The law of platforms puts boundaries on appropriate interaction between Facebook (a means for content distribution) and Buzzfeed (a content manufacturer). But, somehow, the two tech companies keep getting caught in an unholy alliance, including a little love from Facebook's $19 billion WhatsApp acquisition.

It's like watching Cersei and Jaime Lannister, the incestuous siblings in Game of Thrones. The rest of us are Ned Stark, left with the suspicion that something's not quite right in King's Landing.

According to Re/Code, late last year WhatsApp "quietly launched" a little button that lets users share content on the messaging app. WhatsApp, which has been holding "informal talks" with Facebook for two years, then picked Buzzfeed as one of the lucky beta testers:

In fact, BuzzFeed is already seeing more shares to WhatsApp than to Twitter on iOS, the company told Re/code.

"Every time we looked at WhatsApp's numbers, it blew us away," said BuzzFeed president Jon Steinberg. "We knew last April this was a huge social network and have become increasingly obsessed with it."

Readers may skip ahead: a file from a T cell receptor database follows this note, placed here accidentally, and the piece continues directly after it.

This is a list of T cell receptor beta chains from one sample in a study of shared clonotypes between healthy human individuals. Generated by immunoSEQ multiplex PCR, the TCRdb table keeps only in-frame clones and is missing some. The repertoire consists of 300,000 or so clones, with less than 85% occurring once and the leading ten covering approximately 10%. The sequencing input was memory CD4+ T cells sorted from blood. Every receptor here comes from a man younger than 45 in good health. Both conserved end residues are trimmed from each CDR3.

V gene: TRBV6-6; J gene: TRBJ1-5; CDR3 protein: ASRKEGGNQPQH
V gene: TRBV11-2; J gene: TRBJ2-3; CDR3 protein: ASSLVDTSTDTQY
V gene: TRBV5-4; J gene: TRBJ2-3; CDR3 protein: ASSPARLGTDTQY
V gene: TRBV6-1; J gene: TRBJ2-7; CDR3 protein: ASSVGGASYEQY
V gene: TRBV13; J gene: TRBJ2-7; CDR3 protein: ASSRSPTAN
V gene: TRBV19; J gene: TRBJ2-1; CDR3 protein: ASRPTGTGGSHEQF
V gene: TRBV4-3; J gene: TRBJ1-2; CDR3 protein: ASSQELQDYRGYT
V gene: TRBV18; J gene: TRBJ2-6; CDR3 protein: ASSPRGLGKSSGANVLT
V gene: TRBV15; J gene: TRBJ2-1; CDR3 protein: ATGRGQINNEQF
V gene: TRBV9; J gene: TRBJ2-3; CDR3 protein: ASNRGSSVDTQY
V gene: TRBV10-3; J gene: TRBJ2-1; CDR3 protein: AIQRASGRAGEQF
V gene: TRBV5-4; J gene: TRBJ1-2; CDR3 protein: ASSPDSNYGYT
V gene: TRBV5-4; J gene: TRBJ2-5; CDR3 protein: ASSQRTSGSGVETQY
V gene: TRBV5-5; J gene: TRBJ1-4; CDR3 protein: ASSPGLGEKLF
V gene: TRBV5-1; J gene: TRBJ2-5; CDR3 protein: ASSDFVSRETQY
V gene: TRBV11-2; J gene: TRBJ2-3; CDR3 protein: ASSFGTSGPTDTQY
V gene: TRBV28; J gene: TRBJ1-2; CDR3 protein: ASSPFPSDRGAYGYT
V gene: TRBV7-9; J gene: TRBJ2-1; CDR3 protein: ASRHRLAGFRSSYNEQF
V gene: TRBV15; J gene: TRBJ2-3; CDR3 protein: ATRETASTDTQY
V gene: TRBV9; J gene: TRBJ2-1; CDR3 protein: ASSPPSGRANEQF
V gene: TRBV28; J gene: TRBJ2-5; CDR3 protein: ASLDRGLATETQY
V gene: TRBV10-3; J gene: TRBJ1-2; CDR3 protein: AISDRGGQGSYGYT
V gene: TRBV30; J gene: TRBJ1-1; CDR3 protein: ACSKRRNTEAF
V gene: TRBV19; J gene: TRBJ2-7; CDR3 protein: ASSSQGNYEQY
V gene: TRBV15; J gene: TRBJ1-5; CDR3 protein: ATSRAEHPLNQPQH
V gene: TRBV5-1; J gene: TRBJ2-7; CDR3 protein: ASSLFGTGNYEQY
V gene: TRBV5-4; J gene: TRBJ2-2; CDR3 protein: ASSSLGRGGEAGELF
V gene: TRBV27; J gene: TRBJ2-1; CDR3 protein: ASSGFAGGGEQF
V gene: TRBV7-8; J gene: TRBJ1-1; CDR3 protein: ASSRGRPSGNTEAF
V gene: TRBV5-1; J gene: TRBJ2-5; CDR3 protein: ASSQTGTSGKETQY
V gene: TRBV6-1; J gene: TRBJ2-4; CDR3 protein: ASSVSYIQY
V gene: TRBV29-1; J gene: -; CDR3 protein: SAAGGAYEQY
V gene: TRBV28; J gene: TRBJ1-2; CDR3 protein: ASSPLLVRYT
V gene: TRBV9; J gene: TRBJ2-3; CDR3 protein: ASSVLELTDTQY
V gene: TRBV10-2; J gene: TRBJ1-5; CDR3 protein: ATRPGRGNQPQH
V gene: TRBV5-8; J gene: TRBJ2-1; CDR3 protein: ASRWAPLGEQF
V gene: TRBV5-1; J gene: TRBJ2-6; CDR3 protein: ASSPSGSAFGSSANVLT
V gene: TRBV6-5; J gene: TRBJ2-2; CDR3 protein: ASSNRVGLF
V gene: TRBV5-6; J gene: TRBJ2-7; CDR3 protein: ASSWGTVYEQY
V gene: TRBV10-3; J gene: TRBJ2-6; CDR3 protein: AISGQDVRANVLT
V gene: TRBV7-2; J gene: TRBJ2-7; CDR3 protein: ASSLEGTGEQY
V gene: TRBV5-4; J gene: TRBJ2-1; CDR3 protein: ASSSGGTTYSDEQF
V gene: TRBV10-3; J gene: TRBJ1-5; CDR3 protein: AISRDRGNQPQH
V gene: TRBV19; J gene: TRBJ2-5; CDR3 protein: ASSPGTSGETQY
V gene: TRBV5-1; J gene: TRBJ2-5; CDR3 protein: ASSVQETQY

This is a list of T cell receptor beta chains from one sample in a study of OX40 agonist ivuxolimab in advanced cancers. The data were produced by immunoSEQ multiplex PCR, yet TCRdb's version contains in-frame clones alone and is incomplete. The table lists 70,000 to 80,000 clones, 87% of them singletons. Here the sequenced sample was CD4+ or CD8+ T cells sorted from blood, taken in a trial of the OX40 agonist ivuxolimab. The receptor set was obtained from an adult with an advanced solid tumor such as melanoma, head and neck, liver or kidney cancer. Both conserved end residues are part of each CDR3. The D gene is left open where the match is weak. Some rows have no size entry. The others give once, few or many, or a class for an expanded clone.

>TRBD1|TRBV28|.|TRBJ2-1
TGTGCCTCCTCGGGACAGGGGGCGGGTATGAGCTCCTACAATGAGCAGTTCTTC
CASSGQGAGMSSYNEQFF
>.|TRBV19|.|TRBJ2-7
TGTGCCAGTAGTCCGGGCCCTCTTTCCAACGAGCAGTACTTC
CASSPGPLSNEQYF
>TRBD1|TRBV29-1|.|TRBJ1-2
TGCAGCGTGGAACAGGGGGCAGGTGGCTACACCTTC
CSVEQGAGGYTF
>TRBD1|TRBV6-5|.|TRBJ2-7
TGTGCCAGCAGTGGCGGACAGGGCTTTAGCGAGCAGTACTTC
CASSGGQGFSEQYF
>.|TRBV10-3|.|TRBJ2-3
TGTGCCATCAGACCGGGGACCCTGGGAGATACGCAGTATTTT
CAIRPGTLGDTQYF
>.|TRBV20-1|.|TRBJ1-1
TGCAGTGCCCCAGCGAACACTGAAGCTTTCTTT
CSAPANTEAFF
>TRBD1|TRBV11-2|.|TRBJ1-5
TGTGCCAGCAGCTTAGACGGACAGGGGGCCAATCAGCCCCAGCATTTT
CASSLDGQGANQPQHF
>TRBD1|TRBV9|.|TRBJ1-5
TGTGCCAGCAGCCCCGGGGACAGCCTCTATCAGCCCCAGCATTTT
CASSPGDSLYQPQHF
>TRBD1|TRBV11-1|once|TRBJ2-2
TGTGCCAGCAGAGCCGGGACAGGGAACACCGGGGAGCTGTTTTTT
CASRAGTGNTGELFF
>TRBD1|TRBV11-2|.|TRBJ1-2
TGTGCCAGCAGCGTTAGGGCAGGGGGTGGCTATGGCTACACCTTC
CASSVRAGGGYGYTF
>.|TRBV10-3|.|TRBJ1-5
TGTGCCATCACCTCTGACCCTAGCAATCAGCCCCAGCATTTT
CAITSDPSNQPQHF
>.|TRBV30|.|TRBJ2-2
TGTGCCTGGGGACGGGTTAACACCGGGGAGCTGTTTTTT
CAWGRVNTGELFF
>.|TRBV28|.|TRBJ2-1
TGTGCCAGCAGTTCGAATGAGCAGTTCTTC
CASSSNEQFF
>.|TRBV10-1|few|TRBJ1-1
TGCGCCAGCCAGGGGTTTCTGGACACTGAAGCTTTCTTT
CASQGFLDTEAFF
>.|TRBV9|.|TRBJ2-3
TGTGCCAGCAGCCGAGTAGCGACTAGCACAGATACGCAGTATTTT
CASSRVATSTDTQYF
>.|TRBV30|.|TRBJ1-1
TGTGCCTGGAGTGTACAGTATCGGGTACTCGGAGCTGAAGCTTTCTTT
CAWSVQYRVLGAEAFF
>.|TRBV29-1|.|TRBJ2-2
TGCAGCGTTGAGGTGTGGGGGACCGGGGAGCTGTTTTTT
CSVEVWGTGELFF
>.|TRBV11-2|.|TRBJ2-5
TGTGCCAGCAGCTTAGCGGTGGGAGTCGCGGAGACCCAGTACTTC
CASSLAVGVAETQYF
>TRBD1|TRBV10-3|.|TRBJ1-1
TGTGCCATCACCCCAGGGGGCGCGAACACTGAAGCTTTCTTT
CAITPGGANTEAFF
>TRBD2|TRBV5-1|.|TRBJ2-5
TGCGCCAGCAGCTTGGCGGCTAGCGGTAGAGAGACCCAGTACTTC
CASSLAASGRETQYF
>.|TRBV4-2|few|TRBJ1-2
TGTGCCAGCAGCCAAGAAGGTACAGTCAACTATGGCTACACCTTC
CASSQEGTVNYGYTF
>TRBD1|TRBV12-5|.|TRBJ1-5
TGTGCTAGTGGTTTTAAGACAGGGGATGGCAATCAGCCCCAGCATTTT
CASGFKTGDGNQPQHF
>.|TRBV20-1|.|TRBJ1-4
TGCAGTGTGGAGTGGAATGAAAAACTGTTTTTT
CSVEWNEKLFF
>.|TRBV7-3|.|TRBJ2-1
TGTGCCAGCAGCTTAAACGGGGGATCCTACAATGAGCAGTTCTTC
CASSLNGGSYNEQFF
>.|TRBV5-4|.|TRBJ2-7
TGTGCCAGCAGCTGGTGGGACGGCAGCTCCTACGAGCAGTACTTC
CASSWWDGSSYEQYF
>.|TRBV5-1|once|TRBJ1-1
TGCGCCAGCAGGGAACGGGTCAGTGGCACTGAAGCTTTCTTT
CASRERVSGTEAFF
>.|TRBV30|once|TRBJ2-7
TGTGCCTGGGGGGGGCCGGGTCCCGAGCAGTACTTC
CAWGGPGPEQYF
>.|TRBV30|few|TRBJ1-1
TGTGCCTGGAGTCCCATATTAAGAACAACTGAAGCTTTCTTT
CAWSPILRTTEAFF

With Facebook's ambitious plans to grow WhatsApp to a billion users, Buzzfeed can expect more action where that came from.

It's long been reported that part of Buzzfeed's "secret formula for getting posts to explode across the web" relies on buying Facebook ads, should a sponsor's content look a little under-viral. (It's certainly not the only company to pay Facebook for a little play.)

But the two were also found entangled when Facebook tweaked its NewsFeed algorithm, sending hordes of traffic to certain publishers. Even the sanitized version of a recent Business Insider article paints an unseemly picture:

Buzzfeed's business model is to create advertorials on and then get traffic to these advertorials by buying Facebook ads.

If that's the reason, then the message Facebook is sending isn't so much that it wants "high quality" content for its News Feed. It's that if you are a media company, and you depend on Facebook for your traffic, you better make sure Facebook is benefiting from your existence.

No wonder Mark Zuckerberg and Jonah Peretti aren't friends on Facebook the way the two CEOs are in real life. People might find their closeness disturbing.

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